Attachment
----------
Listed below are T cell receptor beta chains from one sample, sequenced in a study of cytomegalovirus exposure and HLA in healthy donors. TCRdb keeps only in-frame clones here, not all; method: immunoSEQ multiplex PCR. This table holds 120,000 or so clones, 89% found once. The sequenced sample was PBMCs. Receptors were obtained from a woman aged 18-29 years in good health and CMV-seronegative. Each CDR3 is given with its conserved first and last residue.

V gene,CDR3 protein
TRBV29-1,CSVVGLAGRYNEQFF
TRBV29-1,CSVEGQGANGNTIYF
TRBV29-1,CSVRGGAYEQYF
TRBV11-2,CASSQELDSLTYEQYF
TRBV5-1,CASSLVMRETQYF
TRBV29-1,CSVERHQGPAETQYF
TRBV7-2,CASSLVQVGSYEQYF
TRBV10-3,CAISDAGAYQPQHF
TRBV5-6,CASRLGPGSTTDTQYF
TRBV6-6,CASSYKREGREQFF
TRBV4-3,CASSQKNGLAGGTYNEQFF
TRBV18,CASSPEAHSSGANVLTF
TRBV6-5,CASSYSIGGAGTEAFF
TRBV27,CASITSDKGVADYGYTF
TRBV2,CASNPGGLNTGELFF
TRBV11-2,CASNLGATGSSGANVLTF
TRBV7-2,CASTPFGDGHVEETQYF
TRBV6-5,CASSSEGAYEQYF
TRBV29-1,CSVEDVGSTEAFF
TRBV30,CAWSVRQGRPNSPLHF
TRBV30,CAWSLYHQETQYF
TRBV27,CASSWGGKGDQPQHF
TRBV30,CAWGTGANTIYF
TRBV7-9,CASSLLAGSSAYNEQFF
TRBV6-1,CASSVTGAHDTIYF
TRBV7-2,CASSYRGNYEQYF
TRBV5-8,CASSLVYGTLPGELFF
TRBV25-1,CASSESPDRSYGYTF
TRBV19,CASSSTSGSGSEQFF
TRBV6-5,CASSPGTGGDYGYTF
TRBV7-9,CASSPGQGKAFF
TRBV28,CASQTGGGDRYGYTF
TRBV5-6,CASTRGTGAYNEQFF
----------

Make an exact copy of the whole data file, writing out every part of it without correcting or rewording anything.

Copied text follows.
Listed below are T cell receptor beta chains from one sample, sequenced in a study of cytomegalovirus exposure and HLA in healthy donors. TCRdb keeps only in-frame clones here, not all; method: immunoSEQ multiplex PCR. This table holds 120,000 or so clones, 89% found once. The sequenced sample was PBMCs. Receptors were obtained from a woman aged 18-29 years in good health and CMV-seronegative. Each CDR3 is given with its conserved first and last residue.

V gene,CDR3 protein
TRBV29-1,CSVVGLAGRYNEQFF
TRBV29-1,CSVEGQGANGNTIYF
TRBV29-1,CSVRGGAYEQYF
TRBV11-2,CASSQELDSLTYEQYF
TRBV5-1,CASSLVMRETQYF
TRBV29-1,CSVERHQGPAETQYF
TRBV7-2,CASSLVQVGSYEQYF
TRBV10-3,CAISDAGAYQPQHF
TRBV5-6,CASRLGPGSTTDTQYF
TRBV6-6,CASSYKREGREQFF
TRBV4-3,CASSQKNGLAGGTYNEQFF
TRBV18,CASSPEAHSSGANVLTF
TRBV6-5,CASSYSIGGAGTEAFF
TRBV27,CASITSDKGVADYGYTF
TRBV2,CASNPGGLNTGELFF
TRBV11-2,CASNLGATGSSGANVLTF
TRBV7-2,CASTPFGDGHVEETQYF
TRBV6-5,CASSSEGAYEQYF
TRBV29-1,CSVEDVGSTEAFF
TRBV30,CAWSVRQGRPNSPLHF
TRBV30,CAWSLYHQETQYF
TRBV27,CASSWGGKGDQPQHF
TRBV30,CAWGTGANTIYF
TRBV7-9,CASSLLAGSSAYNEQFF
TRBV6-1,CASSVTGAHDTIYF
TRBV7-2,CASSYRGNYEQYF
TRBV5-8,CASSLVYGTLPGELFF
TRBV25-1,CASSESPDRSYGYTF
TRBV19,CASSSTSGSGSEQFF
TRBV6-5,CASSPGTGGDYGYTF
TRBV7-9,CASSPGQGKAFF
TRBV28,CASQTGGGDRYGYTF
TRBV5-6,CASTRGTGAYNEQFF